Wednesday, September 12, 2018

A Short History of Greek Philosophy by John Marshall

A good concise overview from Thales to Chrysippus
A Short History of Greek Philosophy was written by John Marshall, a classicist and educator who translated classic Greek texts and also worked as rector of the Royal High School in Edinburgh, Scotland. Though published in 1891, the text is still very accessible to 21st-century readers. Marshall provides a very good concise overview of Greek philosophy from Thales—the first philosopher of the Western world—through the various pre-Socratics schools, the triumvirate of Socrates, Plato, and Aristotle, and the Epicureans and Stoics who followed them.

Throughout the book, Marshall discusses the thought of these ancient philosophers in clear and intelligent prose. The amount of detail he provides is enough for the reader to get a general understanding of each philosopher’s major tenets without getting bogged down in every twist and turn of their philosophical arguments. The text is not in any way dumbed-down, though it is much easier to get through than more extensive studies of Greek philosophy, such as a book like Frederick Copleston’s History of Philosophy, Volume 1, which probably delivers more information than the average non-philosophy major needs to know. In his Short History, Marshall really does a fine job of showing the continuous threads of thought weaving from one philosopher to the next through the course of history as each influenced his successors. Marshall also pauses periodically throughout the text to compare and contrast the important concepts of different philosophers.

Marshall gives ample coverage to the pre-Socratic schools, including the Pythagoreans, the Eleatics, and the Atomists, and satisfactorily distinguishes the differences and similarities between each thinker’s underlying conception of the cosmos. The bulk of the book, not surprisingly, is devoted to the teachings of Socrates, Plato, and Aristotle. Marshall gives the best simplified explanation of Plato’s ideas that I’ve ever read, and he provides a brief summary guide to Plato’s dialogues so that the reader can intelligently choose which texts to pursue for further reading. Plato is clearly Marshall’s favorite in the Greek philosophical pantheon, though he covers Aristotle with almost the same level of detail and regard. Marshall makes no secret of the fact that he feels the glory days of Greek philosophy ended with Aristotle. He gives the Sceptics and Epicureans cursory treatment and even expresses some disdain towards them. He ends the book with the Stoics, for whom he likewise gives short shrift. To be fair, however, all the best Stoics—Epictetus, Marcus Aurelius, Seneca—were Romans, not Greeks, so Marshall only mentions them briefly if at all.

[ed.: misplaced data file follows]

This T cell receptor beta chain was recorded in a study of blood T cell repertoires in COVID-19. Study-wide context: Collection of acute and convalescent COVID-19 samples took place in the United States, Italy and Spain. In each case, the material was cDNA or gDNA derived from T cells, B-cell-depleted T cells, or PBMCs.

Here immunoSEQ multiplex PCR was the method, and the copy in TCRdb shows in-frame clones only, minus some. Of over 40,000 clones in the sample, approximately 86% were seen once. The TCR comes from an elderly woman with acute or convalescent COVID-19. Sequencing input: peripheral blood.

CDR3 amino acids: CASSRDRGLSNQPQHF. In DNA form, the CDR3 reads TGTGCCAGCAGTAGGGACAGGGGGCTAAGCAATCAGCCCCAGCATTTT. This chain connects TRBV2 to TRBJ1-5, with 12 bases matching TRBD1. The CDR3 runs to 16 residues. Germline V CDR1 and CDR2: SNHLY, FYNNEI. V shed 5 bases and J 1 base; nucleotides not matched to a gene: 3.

One point that repeatedly shines forth in Marshall’s book is how so much of the philosophical output of these ancient Greek thinkers ended up being subsumed into Christian dogma. Marshall overtly makes that connection in a few brief passages, acknowledging the intellectual debt that Christianity owes to these early philosophers. It is easy for us today to dismiss the ancient Greeks as being too remote in antiquity to affect our daily lives, but in reality their influence is all around us. By reinforcing that relevance, A Short History of Greek Philosophy makes for a far more interesting read than I expected from a 19th-century philosophical history. Anyone looking for an introduction or a refresher course to the main ideas of ancient Greek thought will be well served by this commendable book.
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